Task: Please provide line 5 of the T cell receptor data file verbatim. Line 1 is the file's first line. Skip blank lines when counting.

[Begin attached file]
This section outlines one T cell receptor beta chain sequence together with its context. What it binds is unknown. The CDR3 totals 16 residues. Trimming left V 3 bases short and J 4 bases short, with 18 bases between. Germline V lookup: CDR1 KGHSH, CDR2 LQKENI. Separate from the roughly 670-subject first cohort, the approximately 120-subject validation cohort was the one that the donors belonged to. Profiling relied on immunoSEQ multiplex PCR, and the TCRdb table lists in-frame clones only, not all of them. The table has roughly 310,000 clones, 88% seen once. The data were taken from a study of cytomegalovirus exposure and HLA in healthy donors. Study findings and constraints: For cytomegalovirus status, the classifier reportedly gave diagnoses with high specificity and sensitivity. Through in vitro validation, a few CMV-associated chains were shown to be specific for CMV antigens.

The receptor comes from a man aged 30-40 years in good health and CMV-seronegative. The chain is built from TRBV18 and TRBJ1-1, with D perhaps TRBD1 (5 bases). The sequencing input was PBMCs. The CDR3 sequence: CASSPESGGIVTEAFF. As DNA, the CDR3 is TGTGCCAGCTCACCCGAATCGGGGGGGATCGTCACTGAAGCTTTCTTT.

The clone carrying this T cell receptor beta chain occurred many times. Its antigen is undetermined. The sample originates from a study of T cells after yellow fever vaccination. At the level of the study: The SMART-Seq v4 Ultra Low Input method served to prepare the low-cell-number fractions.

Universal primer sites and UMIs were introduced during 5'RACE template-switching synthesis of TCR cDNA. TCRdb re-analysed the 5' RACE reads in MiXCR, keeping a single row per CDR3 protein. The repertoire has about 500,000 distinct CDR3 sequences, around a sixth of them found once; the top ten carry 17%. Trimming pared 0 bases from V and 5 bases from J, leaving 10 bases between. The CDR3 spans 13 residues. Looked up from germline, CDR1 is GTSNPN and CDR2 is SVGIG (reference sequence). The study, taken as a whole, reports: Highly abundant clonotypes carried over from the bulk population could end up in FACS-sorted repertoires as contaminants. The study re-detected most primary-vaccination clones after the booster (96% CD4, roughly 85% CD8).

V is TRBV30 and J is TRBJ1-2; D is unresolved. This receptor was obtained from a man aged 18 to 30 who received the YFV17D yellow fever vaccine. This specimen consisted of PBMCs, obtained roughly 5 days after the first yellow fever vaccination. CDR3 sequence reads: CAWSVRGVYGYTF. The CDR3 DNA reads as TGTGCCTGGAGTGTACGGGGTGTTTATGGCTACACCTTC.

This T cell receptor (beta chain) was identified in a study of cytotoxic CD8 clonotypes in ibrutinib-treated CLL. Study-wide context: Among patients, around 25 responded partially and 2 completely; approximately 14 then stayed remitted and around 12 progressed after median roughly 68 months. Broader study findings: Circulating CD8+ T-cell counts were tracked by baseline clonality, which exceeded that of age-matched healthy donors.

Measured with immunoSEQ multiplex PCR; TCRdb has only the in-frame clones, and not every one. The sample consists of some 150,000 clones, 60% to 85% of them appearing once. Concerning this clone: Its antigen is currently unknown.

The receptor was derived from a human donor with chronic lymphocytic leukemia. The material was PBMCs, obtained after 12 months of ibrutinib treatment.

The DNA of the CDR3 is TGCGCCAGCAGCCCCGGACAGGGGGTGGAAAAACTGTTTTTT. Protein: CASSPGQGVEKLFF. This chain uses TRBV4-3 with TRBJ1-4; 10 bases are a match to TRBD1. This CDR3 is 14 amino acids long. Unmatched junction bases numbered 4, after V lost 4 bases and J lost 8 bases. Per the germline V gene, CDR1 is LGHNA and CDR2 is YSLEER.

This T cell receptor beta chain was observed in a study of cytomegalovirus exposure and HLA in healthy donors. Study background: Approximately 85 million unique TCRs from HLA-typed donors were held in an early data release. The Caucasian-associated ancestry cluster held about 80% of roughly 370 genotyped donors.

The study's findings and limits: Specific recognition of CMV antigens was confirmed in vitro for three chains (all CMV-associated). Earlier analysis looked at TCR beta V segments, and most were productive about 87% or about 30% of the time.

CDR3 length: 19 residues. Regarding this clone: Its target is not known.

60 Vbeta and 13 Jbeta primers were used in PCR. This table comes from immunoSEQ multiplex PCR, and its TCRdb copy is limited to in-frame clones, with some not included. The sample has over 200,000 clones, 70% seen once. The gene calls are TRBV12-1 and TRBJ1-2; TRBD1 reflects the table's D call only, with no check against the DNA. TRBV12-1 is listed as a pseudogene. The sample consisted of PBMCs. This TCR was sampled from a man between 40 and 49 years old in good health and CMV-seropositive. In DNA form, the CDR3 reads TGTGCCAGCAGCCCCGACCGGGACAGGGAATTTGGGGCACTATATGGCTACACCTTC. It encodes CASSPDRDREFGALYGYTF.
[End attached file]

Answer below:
V is TRBV30 and J is TRBJ1-2; D is unresolved. This receptor was obtained from a man aged 18 to 30 who received the YFV17D yellow fever vaccine. This specimen consisted of PBMCs, obtained roughly 5 days after the first yellow fever vaccination. CDR3 sequence reads: CAWSVRGVYGYTF. The CDR3 DNA reads as TGTGCCTGGAGTGTACGGGGTGTTTATGGCTACACCTTC.